“As a society, we are long overdue in reimagining the social contract in light of contemporary realities and megatrends. The events of 2020 have laid bare how damaging it is to continue to allow antiquated systems and business models to persist,” according to Ramsey Alwin, CEO, NCOA.
The authors identify a number of global megatrends, such as increasing longevity and digital transformation. Japan is tackling issues like loneliness among elders, and Spain is investing in age-friendly city planning.
“The future of ageing should not be a story of survival – but one of living and thriving,” the authors write. Financial planning services for multiple generations together should be a business focus for the industry, spanning caregiving and education.
The Singapore government has launched the SkillsFuture initiative for upskilling its workforce, and technology partnerships with wearables firms for encouraging a healthy lifestyle.
There is a large diversity gap in the entrepreneurship and tech movement across the world. Digital platforms are accelerating the gig economy, but large gaps remain with respect to insurance, healthcare, and pension for gig workers.
Wealth disparity is increasing, as seen in the concentration of wealth by billionaires and proportionately much higher salaries of CEOs as compared to employees. Technology is making the world more connected and smaller, but more divides need to be overcome to make it more inclusive.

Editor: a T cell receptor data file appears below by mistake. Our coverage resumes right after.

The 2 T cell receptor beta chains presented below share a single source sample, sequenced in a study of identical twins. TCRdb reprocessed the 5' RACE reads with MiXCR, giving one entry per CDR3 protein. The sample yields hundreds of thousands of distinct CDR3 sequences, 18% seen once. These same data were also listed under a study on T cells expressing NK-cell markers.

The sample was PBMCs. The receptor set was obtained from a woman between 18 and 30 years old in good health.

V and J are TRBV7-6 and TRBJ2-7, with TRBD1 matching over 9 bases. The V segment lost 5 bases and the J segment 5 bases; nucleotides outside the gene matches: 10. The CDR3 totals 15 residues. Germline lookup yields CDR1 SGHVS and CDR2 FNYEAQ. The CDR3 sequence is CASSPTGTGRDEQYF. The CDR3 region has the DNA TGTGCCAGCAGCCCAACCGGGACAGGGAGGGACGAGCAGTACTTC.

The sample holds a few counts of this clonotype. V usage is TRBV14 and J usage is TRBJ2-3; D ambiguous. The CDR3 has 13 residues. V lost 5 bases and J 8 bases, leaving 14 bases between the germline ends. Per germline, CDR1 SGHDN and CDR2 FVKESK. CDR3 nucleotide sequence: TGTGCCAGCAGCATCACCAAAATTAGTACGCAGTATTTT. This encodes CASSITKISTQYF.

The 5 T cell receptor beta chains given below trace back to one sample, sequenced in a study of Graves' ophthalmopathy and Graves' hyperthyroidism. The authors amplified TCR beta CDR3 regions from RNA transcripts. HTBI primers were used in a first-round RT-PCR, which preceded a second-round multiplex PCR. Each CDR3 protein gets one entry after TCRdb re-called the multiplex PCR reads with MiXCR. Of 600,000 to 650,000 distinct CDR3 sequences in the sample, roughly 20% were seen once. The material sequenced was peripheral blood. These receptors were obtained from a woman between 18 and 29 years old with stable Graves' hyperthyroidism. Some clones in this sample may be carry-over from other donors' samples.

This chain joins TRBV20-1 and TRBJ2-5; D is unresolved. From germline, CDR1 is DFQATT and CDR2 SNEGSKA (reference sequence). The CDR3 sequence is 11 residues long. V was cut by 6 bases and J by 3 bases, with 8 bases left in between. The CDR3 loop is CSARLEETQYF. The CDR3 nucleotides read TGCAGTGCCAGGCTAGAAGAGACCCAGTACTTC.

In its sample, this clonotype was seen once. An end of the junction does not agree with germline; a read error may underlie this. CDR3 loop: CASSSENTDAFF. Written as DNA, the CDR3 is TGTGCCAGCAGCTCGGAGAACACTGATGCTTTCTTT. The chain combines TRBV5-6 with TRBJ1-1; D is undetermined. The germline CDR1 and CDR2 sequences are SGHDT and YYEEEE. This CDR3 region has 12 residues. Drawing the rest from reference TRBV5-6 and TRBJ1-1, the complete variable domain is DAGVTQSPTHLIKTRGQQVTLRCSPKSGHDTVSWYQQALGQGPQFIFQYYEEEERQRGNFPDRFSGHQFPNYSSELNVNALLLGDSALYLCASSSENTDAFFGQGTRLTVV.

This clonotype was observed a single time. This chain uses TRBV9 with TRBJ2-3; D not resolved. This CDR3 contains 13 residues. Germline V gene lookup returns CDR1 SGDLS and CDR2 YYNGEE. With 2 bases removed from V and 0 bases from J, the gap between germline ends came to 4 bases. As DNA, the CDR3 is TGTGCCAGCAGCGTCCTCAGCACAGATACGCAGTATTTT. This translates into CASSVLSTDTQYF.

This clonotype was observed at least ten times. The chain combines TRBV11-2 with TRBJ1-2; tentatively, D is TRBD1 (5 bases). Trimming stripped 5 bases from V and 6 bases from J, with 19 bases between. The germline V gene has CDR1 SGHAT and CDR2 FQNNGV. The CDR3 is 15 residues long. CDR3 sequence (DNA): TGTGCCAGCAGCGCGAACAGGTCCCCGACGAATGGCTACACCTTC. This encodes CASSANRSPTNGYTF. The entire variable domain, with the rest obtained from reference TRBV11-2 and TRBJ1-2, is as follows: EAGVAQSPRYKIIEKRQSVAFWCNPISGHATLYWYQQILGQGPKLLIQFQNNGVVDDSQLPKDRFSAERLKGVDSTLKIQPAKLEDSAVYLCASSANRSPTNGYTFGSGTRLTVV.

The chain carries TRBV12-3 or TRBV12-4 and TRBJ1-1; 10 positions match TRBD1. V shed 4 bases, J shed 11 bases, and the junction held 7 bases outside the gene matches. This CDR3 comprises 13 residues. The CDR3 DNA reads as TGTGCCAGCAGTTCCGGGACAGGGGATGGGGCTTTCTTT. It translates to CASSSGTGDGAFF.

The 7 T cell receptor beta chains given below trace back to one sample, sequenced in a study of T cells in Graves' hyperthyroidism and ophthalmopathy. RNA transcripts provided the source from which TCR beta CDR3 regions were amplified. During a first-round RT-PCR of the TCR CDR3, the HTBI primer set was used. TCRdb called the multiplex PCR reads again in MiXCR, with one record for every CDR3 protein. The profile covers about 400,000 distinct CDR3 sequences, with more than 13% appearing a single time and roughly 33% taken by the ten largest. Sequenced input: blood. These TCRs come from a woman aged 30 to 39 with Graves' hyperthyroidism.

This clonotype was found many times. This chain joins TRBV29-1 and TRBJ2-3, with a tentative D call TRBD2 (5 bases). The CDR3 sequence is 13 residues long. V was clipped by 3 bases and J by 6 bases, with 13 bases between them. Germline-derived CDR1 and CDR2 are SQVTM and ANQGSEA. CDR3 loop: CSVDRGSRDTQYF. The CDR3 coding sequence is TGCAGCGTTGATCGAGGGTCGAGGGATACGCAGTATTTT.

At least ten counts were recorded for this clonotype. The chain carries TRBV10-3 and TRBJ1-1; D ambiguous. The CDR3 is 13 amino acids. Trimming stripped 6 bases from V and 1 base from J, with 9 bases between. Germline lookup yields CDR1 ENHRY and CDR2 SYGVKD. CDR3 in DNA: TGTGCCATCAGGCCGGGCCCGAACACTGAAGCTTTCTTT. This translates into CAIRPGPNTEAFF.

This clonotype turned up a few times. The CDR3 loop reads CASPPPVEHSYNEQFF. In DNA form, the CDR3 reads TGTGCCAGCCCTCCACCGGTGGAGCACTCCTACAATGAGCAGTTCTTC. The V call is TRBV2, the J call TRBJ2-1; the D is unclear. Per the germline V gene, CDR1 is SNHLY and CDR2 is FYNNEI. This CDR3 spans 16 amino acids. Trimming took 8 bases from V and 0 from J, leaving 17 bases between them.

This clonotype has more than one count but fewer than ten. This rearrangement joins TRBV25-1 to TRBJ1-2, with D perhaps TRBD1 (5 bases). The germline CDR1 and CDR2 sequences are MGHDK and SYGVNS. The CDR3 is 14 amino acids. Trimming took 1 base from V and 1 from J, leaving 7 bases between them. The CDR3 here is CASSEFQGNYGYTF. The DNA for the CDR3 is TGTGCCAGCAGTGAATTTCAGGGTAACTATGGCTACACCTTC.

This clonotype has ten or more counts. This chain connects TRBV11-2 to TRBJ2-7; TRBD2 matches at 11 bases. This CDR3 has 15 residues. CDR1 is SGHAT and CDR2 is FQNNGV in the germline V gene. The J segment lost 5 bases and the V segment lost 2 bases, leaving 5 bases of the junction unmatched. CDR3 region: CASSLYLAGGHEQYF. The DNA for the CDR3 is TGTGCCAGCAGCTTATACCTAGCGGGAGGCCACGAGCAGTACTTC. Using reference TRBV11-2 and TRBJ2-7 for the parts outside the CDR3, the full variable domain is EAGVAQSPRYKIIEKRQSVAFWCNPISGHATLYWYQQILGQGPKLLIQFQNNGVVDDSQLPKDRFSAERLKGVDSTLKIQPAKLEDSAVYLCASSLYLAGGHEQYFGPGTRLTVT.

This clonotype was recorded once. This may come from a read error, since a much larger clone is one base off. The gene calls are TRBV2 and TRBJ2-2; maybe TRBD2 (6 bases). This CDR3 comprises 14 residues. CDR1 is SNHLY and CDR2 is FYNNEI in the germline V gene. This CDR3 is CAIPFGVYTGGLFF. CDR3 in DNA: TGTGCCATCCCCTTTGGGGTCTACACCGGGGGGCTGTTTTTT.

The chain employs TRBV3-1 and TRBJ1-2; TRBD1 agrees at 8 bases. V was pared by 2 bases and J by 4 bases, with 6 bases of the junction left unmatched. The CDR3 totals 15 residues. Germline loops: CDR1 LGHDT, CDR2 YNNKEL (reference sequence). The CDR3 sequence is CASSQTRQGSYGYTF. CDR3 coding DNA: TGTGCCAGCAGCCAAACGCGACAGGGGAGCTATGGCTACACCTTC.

Business should focus on not just doing well, but on doing good. Leaders should focus not just on profits and quarterly cycles but long-term social impacts and delivering actual value to customers. Empathy provides “the moral compass to look beyond ourselves,” and go beyond mere CSR.
“As business leaders, we must become more aware of the injustices in the communities that our businesses serve,” the authors emphasise.
The “tale of two economies” includes lack of access to clean water and sanitation in many homes and schools, particularly in emerging economies. “Inequality is a human-created problem that can be solved,” the authors affirm.
B Corporations balance profit and purpose through verified social and environmental performance, public transparency, and legal accountability. Examples include Patagonia (recycling, environmental restoration), Ben & Jerry’s (fair trade), Lego (sustainable manufacturing), and CNote (community development support).
Lego Ventures has invested in educational startups like Thrively (digital lesson plans), Homer (apps to teach literacy), PeppyPals (pet-based toys), and Klang (media-based futures). They fall into four categories: edtech, skills, playspaces, and creative making.
The vast majority of entrepreneurship opportunities and job growth are concentrated in only a few locations like the startup hubs of the world. Even states like California, with some of the world’s most valuable tech firms, have high homelessness rates, the authors show.
Entrepreneurship should be diverse and inclusive at the level of founders, investors, and customer base.
The fintech opportunity
Lack of access to money translates to a loss of control and security, and less opportunity. “Talent is equally distributed, opportunity is not,” the authors observe.
“Concerns are growing that the people are increasingly being left behind in the new digital era, with financial services retreating behind the glass screens of mobile phones and the black boxes of algorithms,” the authors caution.
They urge the banking and financial services sector to serve the unbanked and under-banked, not just via basic access but better optimised services to improve long-term financial security.
This includes the ability to move money, store money, access credit, save, invest, and get insurance. According to a World Bank study, lack of money, bank access, documentation, awareness, and trust are typical reasons why many don’t have bank accounts.